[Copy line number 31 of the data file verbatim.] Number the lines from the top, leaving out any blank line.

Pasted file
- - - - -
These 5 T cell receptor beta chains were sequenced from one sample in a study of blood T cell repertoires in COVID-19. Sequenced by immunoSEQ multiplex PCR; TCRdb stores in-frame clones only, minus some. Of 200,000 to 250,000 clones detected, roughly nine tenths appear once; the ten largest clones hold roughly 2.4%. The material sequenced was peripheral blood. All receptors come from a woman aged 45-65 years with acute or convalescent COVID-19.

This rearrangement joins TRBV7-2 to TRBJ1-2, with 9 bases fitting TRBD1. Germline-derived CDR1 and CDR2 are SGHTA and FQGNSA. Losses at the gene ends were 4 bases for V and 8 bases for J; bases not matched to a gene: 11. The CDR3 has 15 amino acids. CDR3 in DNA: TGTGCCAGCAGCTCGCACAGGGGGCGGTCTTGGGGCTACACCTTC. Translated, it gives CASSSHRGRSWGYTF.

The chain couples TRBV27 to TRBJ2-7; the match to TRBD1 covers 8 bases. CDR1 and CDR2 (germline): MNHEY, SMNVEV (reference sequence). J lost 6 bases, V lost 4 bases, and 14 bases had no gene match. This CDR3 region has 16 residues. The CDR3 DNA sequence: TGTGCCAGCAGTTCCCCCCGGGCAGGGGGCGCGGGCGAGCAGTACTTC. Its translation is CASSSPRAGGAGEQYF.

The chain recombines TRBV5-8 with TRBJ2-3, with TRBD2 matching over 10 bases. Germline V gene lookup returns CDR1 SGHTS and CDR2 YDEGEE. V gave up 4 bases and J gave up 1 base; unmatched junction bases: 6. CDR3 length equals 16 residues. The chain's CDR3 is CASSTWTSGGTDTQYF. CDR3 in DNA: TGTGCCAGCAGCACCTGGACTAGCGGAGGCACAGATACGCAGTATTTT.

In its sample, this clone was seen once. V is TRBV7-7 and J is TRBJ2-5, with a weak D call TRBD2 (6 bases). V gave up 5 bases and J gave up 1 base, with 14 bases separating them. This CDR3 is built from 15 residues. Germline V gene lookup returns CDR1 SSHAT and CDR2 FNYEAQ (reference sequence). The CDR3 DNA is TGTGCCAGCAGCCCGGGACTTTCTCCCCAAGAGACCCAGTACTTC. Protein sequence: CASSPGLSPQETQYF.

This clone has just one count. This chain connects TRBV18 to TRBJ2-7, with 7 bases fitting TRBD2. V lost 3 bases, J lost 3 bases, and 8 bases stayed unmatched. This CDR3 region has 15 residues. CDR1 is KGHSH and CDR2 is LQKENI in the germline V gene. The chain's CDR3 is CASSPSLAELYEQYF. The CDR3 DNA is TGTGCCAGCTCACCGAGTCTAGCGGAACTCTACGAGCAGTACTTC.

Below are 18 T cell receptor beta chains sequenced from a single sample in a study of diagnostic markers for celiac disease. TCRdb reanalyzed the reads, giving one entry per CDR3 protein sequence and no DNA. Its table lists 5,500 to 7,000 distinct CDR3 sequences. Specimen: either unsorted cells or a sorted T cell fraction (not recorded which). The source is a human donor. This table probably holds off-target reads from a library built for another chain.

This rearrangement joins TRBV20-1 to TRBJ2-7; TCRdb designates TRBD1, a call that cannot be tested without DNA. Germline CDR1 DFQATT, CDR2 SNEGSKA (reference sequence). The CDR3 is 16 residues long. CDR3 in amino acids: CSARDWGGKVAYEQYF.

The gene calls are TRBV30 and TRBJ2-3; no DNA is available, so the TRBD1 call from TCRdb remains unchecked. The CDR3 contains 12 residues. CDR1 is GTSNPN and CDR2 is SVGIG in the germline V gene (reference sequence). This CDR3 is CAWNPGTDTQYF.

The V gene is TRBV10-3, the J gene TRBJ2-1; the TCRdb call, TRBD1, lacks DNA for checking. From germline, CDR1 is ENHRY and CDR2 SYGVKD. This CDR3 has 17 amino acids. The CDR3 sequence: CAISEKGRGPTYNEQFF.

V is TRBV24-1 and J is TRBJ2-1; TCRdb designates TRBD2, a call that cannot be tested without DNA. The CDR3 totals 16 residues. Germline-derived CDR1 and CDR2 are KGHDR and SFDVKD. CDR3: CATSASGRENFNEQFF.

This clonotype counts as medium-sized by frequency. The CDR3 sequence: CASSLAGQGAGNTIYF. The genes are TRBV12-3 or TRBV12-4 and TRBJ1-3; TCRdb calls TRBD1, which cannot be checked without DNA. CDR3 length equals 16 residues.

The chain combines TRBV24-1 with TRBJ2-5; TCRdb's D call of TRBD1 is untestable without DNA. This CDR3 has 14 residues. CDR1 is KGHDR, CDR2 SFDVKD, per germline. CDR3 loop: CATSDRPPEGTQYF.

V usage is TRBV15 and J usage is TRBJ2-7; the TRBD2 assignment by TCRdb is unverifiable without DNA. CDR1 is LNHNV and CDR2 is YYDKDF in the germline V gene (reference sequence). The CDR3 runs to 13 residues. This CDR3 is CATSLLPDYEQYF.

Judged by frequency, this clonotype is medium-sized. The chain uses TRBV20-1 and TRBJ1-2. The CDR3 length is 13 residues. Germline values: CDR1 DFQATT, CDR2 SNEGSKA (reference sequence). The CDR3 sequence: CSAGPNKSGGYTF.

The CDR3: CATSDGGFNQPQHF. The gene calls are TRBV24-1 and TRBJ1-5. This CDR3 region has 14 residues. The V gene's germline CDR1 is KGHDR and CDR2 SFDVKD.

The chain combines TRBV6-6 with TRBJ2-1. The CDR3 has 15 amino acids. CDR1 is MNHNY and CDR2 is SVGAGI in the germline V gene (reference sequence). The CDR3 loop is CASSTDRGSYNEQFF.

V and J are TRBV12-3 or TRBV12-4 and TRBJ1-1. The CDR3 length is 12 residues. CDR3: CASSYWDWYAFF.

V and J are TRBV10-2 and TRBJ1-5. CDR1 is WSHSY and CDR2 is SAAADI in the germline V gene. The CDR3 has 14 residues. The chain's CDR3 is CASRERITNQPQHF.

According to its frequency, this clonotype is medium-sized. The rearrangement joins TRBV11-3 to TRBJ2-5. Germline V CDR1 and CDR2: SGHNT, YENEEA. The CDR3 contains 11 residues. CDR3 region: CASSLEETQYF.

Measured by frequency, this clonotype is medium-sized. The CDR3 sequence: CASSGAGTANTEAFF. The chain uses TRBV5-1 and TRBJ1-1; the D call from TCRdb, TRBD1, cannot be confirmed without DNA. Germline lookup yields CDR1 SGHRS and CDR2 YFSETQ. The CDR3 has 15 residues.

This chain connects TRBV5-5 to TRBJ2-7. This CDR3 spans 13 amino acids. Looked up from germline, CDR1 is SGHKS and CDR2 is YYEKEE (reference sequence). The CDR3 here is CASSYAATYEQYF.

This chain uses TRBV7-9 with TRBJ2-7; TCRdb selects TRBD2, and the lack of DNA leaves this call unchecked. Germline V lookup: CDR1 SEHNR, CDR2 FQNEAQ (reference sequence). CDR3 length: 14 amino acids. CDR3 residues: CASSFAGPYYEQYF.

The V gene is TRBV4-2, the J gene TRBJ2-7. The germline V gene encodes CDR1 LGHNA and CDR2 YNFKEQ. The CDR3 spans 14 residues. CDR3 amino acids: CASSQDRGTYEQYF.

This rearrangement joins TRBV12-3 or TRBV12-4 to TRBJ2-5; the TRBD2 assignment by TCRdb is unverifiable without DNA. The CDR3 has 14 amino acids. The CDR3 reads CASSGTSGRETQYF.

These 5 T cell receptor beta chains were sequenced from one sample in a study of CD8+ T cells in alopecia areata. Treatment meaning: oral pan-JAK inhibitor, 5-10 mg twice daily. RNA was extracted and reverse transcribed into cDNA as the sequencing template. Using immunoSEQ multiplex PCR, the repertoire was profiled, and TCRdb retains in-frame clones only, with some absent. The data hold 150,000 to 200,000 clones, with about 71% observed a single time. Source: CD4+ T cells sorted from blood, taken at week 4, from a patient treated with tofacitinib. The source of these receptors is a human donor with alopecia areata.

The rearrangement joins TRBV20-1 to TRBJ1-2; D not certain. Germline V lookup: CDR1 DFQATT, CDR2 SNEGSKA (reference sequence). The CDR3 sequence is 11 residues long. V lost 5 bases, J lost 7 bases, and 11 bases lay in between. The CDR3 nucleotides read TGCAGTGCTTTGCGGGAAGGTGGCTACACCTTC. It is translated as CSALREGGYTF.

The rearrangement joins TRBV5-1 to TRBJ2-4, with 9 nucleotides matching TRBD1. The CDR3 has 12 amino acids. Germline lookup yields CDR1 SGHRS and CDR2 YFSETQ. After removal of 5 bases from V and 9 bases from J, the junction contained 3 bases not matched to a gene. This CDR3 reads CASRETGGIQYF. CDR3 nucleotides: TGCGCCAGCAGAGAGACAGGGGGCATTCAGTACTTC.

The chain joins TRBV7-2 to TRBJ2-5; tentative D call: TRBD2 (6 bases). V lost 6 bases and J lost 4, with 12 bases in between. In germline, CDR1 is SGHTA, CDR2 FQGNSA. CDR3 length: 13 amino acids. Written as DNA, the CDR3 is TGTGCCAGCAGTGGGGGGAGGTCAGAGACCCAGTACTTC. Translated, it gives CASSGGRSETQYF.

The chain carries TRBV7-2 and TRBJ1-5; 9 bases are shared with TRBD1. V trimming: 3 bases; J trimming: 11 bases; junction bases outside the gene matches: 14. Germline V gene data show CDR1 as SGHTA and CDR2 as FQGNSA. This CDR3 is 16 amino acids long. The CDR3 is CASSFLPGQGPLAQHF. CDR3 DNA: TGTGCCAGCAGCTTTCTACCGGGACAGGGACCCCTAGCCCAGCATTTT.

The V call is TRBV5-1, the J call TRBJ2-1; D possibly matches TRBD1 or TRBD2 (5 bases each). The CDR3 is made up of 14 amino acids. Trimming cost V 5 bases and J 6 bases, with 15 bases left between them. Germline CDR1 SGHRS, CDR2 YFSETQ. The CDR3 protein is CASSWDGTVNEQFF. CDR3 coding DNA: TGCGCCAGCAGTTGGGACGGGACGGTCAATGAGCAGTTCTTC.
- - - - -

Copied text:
The V call is TRBV5-1, the J call TRBJ2-1; D possibly matches TRBD1 or TRBD2 (5 bases each). The CDR3 is made up of 14 amino acids. Trimming cost V 5 bases and J 6 bases, with 15 bases left between them. Germline CDR1 SGHRS, CDR2 YFSETQ. The CDR3 protein is CASSWDGTVNEQFF. CDR3 coding DNA: TGCGCCAGCAGTTGGGACGGGACGGTCAATGAGCAGTTCTTC.